The impact of Integrated Management of Childhood Illness in Bangladesh

August 2009

In a cluster randomized trial published in the Lancet in August 2009, investigators evaluated the impact of the Integrated Management of Childhood Illness (IMCI) strategy on health worker skills and support, care-seeking practices, feeding practices, growth, and mortality in children under five in rural Bangladesh over a period of six years. The investigators introduced new IMCI initiatives to provide health worker training, improve health systems, and support family and community activities. During the years of intervention, the investigators made several adjustments to improve case management, including development of a new cadre of village health workers. While both intervention and non-intervention areas experienced improvements in health statistics and a decrease in child mortality during the six years, children in IMCI areas were more likely to be exclusively breastfed and less likely to be stunted. Children in IMCI areas also were more likely to be properly treated for diarrhea, a finding that may contribute to the reduction in stunting. While no statistical significance in child mortality was found, child mortality was more than 13% lower in IMCI areas during the last two years of the study.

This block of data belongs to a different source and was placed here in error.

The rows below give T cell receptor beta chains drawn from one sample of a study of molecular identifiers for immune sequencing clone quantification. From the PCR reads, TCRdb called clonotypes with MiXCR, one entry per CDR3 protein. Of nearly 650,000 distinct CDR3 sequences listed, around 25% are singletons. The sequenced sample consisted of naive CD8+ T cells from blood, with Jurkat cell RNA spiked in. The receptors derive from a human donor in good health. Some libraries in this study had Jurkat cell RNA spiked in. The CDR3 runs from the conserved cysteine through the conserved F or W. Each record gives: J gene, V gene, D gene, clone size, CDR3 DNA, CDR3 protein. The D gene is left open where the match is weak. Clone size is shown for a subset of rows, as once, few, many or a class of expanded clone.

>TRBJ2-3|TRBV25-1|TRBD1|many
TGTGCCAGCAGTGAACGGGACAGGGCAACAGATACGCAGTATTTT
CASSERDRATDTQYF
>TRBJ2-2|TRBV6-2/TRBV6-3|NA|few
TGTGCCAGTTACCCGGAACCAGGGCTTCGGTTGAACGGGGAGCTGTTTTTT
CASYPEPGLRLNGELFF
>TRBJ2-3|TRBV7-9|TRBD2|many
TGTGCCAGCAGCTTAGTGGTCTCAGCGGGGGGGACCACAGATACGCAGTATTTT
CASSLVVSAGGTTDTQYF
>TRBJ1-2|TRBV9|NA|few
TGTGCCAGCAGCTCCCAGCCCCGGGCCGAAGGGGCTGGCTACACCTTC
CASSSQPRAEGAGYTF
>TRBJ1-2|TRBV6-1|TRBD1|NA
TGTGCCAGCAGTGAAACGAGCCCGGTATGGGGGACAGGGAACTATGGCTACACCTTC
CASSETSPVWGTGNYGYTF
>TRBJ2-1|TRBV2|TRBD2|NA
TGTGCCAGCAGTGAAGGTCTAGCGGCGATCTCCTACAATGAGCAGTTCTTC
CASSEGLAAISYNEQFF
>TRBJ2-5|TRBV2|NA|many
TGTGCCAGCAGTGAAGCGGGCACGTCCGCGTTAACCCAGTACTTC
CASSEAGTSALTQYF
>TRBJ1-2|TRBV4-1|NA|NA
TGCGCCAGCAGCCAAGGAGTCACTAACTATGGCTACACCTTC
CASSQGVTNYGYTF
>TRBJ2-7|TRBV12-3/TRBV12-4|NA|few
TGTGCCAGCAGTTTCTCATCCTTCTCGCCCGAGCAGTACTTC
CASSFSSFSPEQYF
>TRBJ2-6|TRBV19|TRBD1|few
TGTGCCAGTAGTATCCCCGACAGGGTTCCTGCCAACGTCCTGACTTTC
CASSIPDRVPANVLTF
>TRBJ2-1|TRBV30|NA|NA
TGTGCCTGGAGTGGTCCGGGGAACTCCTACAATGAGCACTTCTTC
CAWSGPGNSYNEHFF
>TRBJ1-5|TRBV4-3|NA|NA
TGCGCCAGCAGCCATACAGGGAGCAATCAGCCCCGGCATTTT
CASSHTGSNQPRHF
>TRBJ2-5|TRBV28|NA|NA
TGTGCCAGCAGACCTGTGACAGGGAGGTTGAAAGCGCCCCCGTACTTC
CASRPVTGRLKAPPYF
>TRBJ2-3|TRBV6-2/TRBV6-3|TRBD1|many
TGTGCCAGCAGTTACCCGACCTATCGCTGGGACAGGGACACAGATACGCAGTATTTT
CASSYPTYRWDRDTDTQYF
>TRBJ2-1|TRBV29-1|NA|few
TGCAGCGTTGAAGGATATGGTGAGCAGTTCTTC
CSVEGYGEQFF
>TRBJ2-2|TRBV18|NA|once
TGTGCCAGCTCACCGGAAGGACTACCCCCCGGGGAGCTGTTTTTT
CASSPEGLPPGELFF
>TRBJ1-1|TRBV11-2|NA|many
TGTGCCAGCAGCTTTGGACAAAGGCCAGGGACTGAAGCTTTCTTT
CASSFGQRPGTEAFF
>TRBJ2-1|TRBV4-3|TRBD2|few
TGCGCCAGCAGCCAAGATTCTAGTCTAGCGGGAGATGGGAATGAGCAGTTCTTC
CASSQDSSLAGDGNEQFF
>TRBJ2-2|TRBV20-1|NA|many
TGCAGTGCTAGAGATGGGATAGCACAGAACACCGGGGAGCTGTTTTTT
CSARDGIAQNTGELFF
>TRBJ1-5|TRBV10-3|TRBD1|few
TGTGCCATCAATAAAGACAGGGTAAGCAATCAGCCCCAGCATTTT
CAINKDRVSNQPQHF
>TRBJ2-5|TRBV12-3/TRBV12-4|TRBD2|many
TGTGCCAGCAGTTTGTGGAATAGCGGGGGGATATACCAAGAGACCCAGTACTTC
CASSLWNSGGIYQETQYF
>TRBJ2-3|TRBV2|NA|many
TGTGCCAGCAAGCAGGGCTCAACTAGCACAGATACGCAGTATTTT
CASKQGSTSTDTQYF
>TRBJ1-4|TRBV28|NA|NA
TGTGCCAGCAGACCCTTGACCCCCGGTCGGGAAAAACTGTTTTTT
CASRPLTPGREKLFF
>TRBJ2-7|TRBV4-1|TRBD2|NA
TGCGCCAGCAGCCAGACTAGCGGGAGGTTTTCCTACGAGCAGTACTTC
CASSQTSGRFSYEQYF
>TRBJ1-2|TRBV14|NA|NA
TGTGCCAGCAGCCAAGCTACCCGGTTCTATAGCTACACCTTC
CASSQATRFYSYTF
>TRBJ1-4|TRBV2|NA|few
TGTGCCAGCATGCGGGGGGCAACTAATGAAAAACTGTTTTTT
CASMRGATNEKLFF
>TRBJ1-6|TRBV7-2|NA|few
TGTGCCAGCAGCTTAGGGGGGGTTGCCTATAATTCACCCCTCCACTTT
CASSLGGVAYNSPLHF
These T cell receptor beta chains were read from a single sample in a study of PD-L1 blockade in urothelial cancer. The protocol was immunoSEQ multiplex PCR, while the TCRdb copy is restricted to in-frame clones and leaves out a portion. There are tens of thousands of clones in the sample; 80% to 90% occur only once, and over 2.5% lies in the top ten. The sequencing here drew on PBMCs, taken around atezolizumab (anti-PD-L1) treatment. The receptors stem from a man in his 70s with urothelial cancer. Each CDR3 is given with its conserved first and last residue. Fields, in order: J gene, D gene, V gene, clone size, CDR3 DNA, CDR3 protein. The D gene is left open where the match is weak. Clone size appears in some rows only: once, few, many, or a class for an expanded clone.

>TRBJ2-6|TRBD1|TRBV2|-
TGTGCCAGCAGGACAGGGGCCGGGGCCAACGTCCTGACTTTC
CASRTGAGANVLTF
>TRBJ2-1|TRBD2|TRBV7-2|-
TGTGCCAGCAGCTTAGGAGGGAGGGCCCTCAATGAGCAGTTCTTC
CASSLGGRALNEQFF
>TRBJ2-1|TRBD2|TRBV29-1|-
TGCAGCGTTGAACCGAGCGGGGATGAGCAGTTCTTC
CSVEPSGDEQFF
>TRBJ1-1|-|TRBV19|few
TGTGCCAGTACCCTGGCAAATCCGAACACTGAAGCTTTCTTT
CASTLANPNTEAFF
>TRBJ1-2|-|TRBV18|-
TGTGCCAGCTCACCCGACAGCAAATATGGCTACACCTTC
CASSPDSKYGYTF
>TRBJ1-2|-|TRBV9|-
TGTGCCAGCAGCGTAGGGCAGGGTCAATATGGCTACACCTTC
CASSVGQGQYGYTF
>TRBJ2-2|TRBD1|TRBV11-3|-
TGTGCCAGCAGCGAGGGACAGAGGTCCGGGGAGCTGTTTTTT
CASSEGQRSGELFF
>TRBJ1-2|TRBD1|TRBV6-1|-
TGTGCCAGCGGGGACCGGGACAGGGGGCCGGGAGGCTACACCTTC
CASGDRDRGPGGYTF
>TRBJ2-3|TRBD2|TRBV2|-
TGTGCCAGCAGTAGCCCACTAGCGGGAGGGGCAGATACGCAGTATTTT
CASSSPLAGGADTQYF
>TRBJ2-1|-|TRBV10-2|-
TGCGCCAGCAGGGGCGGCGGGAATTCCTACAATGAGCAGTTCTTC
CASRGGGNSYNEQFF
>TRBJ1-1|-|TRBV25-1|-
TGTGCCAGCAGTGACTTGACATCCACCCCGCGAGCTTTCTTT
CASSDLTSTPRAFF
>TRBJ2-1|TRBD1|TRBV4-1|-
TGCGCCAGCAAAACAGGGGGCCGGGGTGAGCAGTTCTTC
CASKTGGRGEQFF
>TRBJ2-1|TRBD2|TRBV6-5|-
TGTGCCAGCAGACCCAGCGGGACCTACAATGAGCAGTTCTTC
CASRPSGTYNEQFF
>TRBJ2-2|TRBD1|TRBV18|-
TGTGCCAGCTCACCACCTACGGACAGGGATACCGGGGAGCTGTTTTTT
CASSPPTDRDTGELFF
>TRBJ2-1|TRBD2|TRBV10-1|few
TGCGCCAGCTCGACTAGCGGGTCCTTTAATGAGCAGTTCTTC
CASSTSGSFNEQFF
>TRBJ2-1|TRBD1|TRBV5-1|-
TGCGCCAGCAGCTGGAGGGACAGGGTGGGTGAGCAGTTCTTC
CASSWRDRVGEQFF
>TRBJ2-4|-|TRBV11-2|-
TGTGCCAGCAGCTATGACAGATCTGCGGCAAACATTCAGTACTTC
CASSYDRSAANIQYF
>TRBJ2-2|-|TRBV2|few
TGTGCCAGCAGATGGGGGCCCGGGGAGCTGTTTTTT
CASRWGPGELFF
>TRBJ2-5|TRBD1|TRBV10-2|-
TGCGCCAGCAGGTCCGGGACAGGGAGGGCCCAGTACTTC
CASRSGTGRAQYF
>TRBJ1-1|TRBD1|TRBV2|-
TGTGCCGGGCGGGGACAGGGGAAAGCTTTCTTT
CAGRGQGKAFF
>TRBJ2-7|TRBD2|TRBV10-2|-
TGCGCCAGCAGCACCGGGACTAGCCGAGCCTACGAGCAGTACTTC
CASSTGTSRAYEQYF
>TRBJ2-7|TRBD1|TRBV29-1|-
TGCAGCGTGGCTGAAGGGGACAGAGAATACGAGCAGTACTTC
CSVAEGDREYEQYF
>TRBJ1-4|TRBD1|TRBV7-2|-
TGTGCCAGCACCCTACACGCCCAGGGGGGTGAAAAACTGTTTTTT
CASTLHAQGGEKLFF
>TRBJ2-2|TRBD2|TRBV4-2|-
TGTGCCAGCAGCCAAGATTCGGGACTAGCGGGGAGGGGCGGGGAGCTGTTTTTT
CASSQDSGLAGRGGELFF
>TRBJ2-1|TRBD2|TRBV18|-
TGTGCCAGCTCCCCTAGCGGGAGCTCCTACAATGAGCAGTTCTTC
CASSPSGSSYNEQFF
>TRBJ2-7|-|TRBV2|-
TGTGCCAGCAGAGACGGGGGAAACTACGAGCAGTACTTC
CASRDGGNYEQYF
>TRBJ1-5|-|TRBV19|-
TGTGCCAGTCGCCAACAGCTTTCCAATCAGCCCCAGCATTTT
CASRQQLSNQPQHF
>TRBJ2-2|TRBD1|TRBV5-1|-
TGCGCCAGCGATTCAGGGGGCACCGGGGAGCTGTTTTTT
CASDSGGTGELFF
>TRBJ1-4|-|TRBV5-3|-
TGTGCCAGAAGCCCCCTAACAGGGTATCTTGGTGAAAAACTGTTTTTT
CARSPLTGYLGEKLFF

Effect of the Integrated Management of Childhood Illness strategy on childhood mortality and nutrition in a rural area in Bangladesh: a cluster randomised trial